How to complain effectively
In the fall of 2011, shopping specialist and founder of SHEfinds.com Michelle Madhok went shopping.
A noted expert of all things retail, Madhok visited her local New York City Apple Store for a new phone. She bought the iPhone 4S, and it took just two days for her to break it.
With no insurance, and no real case for forgiveness, Madhok took the pricey touchscreen back to the store.
"I pled with them," Madhok says. "I said, 'I can't believe it fell out of my pocket. I should have gotten the insurance. I should have gotten the case.' I played on their sympathies."
And it worked. The Apple Store clerk typed a few strokes into his computer, offered a "just this once" disclaimer and handed Madhok a brand new phone.
It's the kind of story that seems to never happen, the type of fortuitous break that always rewards a friend of a friend but never real, everyday shoppers.
But inside of Madhok's tale of Apple Store luck — she lauds the retailer's customer service to this day — is a lesson: sometimes, it doesn’t hurt to ask.
Certainly, as long as there has been shopping there have been shoppers’ complaints, but broaching a problem is not always easy. When should you complain? What should you complain about, and how should you go about it?
There are no blanket rules, of course, but what's clear today is that in spite of alleged dips in customer service quality, returns have never been easier.
Major retailers often have their return policies clearly defined on the back of receipts, and even outside those rules some will grant customers with late returns, or those without receipts, with store credit.
In cases where there seems to be no opportunity to complain, the Consumers Council of Canada recommends starting at the beginning. Always approach someone at the first place you had a problem, and be clear. Bring documentation where possible. Know what you want resolved, and what you want upon resolution.
Many times, customer complaints can be solved at the base level. Other times, shoppers will need to navigate to higher levels of management.
While the Consumers Council of Canada notes that shoppers should always speak first with the initial line of customer service representatives, contacting management is how many real complaints are addressed.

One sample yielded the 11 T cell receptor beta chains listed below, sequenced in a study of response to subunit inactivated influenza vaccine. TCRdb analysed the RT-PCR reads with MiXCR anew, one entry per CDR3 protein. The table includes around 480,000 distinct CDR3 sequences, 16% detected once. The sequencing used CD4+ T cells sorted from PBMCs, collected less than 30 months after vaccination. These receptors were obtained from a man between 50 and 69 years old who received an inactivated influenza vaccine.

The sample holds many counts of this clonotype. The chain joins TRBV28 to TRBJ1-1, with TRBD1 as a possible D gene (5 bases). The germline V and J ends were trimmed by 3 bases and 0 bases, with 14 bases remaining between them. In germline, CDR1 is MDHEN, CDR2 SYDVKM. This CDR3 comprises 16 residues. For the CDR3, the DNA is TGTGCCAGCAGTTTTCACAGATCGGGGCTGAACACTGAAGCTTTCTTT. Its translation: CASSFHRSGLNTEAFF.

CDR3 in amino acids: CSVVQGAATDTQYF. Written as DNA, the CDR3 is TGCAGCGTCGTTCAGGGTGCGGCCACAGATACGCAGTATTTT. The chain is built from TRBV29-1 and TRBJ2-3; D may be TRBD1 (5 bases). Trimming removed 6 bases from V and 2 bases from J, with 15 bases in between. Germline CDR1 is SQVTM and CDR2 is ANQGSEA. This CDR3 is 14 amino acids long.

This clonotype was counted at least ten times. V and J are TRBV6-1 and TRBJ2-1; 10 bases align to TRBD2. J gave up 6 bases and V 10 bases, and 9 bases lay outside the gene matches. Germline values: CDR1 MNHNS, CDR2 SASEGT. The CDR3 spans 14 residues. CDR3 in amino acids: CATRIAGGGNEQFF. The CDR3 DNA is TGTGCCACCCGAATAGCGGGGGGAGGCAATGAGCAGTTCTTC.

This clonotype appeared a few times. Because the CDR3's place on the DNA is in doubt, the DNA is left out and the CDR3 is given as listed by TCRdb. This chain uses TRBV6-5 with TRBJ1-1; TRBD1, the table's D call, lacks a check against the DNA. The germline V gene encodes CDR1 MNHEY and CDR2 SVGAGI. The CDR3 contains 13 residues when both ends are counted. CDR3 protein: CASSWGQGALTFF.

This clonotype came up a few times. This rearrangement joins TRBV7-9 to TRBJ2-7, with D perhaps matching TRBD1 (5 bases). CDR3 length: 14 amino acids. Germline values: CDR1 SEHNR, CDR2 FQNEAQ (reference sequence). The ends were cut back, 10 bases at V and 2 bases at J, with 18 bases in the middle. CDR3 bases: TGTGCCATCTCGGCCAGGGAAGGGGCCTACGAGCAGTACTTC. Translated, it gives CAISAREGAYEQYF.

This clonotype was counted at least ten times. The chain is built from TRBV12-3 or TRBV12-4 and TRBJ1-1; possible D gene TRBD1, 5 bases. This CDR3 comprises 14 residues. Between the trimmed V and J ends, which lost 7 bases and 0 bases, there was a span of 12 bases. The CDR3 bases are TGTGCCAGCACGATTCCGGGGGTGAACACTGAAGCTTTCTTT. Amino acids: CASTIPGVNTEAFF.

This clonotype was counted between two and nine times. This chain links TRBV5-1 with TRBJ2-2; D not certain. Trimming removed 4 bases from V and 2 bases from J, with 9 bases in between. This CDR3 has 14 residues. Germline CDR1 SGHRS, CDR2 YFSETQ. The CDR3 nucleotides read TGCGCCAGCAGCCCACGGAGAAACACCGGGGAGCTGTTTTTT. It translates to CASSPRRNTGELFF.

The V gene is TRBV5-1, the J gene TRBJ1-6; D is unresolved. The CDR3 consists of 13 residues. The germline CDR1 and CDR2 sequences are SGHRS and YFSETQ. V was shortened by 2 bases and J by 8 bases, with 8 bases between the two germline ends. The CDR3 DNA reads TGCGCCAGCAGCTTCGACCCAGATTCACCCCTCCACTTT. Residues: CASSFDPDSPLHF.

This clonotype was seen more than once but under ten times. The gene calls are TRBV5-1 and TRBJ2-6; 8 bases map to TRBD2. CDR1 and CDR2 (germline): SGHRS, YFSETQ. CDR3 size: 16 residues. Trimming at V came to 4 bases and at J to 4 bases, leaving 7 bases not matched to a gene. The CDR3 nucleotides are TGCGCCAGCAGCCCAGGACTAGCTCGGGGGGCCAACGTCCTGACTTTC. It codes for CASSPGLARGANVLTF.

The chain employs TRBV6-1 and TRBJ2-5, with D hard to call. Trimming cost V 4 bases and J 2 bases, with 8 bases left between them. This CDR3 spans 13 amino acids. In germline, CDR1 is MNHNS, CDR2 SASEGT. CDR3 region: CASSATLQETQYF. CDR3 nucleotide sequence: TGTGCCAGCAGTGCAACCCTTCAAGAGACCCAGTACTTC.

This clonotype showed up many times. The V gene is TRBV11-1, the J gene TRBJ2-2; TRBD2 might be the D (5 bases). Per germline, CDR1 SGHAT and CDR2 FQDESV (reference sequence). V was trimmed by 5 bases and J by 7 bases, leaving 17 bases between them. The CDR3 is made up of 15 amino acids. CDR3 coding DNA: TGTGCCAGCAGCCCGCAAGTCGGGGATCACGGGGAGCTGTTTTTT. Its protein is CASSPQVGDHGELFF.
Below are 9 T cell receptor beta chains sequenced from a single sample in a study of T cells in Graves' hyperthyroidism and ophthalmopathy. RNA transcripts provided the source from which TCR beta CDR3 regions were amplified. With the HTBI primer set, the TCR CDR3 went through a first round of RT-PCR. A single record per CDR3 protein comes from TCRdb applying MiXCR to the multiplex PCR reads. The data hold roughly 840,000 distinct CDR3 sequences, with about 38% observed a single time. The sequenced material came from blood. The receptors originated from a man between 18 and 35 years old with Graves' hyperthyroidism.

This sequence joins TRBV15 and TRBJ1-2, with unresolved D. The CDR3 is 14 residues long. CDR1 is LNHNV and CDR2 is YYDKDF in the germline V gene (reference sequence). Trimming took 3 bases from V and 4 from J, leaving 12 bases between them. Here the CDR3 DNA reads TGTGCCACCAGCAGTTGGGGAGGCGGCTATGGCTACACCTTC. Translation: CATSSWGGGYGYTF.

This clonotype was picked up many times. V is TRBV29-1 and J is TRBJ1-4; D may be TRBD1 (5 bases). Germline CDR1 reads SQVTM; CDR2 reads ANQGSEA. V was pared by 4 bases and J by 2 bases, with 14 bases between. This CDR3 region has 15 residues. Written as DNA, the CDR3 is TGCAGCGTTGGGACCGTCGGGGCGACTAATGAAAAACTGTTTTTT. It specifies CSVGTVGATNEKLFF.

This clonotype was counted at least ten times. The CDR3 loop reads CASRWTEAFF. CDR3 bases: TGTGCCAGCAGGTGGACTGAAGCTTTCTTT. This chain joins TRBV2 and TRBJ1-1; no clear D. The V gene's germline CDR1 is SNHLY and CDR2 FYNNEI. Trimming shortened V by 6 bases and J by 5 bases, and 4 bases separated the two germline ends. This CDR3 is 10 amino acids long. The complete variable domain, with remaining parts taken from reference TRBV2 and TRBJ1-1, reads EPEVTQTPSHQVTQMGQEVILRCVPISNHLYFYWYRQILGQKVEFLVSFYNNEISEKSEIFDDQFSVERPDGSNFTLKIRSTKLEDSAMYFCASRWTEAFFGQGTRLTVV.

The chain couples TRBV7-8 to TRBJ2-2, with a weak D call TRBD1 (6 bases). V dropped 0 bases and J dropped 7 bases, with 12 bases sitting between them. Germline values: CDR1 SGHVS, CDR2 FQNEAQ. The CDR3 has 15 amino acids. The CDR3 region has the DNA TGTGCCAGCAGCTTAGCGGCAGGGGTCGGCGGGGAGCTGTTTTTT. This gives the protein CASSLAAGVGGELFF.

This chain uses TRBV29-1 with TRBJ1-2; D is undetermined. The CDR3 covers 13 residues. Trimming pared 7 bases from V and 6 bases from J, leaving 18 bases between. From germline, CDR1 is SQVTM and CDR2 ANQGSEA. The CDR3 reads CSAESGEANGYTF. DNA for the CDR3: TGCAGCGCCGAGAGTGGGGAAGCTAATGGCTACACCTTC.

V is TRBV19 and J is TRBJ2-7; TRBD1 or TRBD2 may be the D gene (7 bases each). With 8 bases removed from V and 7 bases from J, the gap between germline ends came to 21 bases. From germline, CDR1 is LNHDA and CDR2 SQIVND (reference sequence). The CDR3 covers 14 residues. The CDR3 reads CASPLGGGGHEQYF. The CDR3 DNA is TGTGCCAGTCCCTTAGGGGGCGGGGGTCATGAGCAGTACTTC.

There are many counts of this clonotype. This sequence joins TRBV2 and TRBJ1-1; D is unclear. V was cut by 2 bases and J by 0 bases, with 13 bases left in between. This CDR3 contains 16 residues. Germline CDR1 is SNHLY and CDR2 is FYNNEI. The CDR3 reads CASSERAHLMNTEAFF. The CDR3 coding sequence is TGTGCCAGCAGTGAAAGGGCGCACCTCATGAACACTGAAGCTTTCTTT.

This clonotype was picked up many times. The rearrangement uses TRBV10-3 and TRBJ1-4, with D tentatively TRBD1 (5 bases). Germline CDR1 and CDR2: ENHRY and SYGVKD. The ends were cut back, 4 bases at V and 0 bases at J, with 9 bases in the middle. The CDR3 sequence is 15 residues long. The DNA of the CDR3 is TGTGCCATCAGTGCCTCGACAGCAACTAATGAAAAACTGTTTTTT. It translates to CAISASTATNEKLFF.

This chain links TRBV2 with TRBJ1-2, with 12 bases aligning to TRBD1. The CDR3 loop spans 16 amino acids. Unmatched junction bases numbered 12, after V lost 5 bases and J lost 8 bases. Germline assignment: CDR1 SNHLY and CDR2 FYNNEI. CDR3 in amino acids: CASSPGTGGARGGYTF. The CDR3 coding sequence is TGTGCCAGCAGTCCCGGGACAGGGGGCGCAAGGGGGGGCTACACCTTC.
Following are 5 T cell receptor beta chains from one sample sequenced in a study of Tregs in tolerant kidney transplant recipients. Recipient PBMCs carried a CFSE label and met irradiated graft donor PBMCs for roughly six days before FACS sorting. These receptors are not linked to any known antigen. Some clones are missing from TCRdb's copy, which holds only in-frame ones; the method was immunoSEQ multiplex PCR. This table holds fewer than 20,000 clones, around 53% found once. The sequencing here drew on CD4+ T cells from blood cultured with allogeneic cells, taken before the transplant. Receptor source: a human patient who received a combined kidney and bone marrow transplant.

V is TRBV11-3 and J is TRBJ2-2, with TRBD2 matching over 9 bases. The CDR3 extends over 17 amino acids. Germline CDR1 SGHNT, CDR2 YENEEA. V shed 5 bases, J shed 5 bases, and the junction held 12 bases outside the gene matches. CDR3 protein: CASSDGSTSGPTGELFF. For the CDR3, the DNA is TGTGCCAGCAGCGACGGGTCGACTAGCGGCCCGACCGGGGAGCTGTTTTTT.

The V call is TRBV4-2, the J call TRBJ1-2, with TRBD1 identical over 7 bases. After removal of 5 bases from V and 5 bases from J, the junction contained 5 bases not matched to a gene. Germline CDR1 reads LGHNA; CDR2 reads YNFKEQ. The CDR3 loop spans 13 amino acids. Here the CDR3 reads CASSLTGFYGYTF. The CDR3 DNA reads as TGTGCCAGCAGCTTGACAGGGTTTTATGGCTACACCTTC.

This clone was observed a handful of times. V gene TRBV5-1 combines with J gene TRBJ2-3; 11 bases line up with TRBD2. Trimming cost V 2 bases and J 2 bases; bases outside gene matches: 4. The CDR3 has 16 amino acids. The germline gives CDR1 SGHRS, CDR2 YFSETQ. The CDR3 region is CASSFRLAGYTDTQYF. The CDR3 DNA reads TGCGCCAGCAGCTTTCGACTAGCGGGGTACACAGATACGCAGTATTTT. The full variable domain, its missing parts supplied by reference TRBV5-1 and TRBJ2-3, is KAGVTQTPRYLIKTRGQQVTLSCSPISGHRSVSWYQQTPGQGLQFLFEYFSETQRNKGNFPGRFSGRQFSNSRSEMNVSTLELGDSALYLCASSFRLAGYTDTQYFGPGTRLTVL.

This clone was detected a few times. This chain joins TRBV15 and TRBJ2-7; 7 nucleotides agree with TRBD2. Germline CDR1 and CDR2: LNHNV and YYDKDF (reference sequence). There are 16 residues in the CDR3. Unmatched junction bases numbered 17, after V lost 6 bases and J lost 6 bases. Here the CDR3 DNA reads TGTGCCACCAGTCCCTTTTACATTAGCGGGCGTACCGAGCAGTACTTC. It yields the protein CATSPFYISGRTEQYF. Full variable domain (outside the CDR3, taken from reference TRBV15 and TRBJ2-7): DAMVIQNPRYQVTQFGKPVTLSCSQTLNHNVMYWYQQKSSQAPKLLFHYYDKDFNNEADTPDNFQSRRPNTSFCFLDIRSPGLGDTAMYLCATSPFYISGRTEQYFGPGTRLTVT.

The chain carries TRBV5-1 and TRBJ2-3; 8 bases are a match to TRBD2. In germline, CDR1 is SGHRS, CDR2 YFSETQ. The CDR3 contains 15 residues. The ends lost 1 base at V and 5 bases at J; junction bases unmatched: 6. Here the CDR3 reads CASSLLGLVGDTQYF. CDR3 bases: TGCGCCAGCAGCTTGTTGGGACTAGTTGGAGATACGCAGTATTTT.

* Gallery: Success stories of customers who fought back
"Get them to relate to you," Madhok says. "Always ask for a superior within the company, and don't settle for someone that has a bad attitude. I've frequently hung up on a call where someone wasn't helpful, and simply called back and asked for someone else."
Shopping experts contend there's always a way to get through to someone who can help you. And, since we live in a time of increased visibility due to the Internet, your options aren't limited to in-store conflicts and toll-free complaint lines.
Late last year, you might recall, customers at Shoppers Drug Mart objected to Christmas music being pumped through its store speakers. Why? Because the stores began playing the tunes just days after Halloween.
Miffed shoppers took to the drug store company’s Facebook page and responded in real-time. Shoppers was compelled to postpone playing the music until later in the year.
Social media has evolved into a shopper's best friend, Madhok says, because it's such a public platform. On Twitter and Facebook, it's no longer a matter of an upset customer cursing into a telephone receiver. Instead, now the whole world can see your interaction, and so companies may be much readier to resolve a complaint
Madhok similarly complained to a rep for an electric vacuum company, after hers stopped working. The shopping expert threatened to post a negative review on the company's Facebook page, and — voila — within two weeks a new vacuum was shipped right to her door.
Ultimately, the responsibility to address problems falls on the consumer, and there may be plenty we don't know.
"Canadian consumers often do not know about the opportunities they have for redress," says Ken Whitehurst, the executive director of the Consumers Council of Canada. "Many consumers do not know, for example, they can take some complaints against telephone and cable companies concerning service contracts for cable, Internet and wireless — including cellphone services — to the Commissioner for Complaints for Telecommunications Services."
Whitehurst says that Canada lags other developed countries when it comes to consumer advocacy groups, and places the blame for that on diminished funding from government, both provincial and federal, for advocacy groups (the Consumers Council of Canada is a non-profit organization and rarely receives direct government funding).
So, it comes down to the will of the shopper. Whitehurst urges Canadian consumers to know their rights.
Shoppers can fight for what's right. They just have to know how to win.